Racial Identity and the Shadow of Jim Crow in the Black Community

Posted in Articles, Biography, Media Archive, Passing, United States on 2013-10-12 03:00Z by Steven

Racial Identity and the Shadow of Jim Crow in the Black Community

(1)ne Drop Project

Kimberly Bernita Ross
Michigan State University

My grandmother Bernice was born in New Orleans in 1918 to a Black mother and a White father at a time when interracial marriage was illegal. Her mother, Roseanna, a maid in a White home, had a relationship with her employer’s son. Grandma Bernice was born with blue eyes, straight hair, and white skin, and was raised by a brown-skinned mother in the Jim Crow south. Her life was marred with instances of social confusion, isolation and abuse from others because society was not prepared to handle racial ambiguity. To say however, that Grandma Bernice was merely the iconic tragic mulatto, as depicted in 19th century American literature, like Nella Larsen’s novels, Quicksand and Passing, would simplify her experience and bypass an opportunity to analyze racial identity. These depictions, at times, reduce struggles with racial identity to individual human drama, divorcing this inner conflict, from the racist society that created it. Today, at a time when some people seem to have race fatigue, the truth is, as we continue to become a more cosmopolitan world, it would be to our collective advantage to become more race savvy, beginning by looking at the past. My grandmother’s story reveals the impact of state imposed identity and how in the Black community, racism and Jim Crow still overshadow our relationships and perceptions of racial identity…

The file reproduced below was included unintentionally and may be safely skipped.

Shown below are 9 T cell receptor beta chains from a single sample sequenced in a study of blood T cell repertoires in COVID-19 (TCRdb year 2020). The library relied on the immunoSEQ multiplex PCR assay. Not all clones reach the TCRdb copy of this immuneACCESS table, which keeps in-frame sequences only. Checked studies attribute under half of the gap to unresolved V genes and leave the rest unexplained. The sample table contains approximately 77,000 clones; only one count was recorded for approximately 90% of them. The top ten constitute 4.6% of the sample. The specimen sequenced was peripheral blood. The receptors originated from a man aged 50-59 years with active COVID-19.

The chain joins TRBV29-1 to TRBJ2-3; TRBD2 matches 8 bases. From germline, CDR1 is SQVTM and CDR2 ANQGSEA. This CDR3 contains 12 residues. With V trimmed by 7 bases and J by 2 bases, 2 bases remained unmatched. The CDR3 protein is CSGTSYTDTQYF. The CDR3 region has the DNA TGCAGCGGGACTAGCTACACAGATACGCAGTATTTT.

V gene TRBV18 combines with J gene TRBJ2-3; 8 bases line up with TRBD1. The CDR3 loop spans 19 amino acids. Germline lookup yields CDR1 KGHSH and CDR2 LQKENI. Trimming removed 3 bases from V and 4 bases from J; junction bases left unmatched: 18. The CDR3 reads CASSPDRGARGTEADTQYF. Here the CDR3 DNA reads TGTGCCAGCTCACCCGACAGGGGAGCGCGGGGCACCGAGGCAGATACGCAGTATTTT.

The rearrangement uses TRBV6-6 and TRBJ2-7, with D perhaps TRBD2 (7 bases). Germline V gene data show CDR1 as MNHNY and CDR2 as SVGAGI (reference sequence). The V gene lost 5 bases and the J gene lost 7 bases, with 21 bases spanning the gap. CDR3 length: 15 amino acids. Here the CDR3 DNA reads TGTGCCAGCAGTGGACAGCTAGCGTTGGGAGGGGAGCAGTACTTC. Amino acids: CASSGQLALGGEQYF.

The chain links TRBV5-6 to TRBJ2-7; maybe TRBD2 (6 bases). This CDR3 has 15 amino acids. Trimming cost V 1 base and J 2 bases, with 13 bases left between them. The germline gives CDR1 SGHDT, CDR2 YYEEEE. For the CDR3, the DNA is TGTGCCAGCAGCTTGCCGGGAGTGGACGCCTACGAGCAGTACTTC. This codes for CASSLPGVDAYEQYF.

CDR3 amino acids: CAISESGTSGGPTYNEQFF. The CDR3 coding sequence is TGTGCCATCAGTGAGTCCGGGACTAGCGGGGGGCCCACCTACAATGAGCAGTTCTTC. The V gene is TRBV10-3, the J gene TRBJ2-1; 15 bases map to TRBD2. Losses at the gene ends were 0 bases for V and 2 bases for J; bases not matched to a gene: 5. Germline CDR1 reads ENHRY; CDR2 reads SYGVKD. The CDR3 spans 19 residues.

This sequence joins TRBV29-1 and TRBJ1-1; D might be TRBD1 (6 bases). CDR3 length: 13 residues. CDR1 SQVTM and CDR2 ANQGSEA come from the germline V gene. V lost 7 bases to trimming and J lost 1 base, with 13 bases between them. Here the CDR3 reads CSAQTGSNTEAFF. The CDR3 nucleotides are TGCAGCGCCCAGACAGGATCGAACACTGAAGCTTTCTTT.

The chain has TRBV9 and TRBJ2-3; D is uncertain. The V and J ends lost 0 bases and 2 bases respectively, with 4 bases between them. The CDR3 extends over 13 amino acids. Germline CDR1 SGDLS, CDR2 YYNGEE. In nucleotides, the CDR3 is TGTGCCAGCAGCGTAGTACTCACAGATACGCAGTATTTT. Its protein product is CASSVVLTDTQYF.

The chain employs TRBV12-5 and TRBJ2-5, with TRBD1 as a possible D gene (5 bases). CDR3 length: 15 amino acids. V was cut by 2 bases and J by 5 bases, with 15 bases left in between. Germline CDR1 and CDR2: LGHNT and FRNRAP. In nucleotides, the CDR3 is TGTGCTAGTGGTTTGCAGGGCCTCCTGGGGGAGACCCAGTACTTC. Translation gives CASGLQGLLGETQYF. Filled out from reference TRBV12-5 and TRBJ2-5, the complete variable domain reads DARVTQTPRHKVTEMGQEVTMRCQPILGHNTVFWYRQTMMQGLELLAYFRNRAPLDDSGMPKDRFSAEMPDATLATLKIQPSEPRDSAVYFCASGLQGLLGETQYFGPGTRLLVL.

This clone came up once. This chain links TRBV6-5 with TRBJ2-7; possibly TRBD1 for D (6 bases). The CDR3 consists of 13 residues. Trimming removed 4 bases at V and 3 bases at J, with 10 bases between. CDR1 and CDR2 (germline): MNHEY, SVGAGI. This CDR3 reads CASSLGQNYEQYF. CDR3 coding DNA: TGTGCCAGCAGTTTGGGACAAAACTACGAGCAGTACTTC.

Read the entire essay here.

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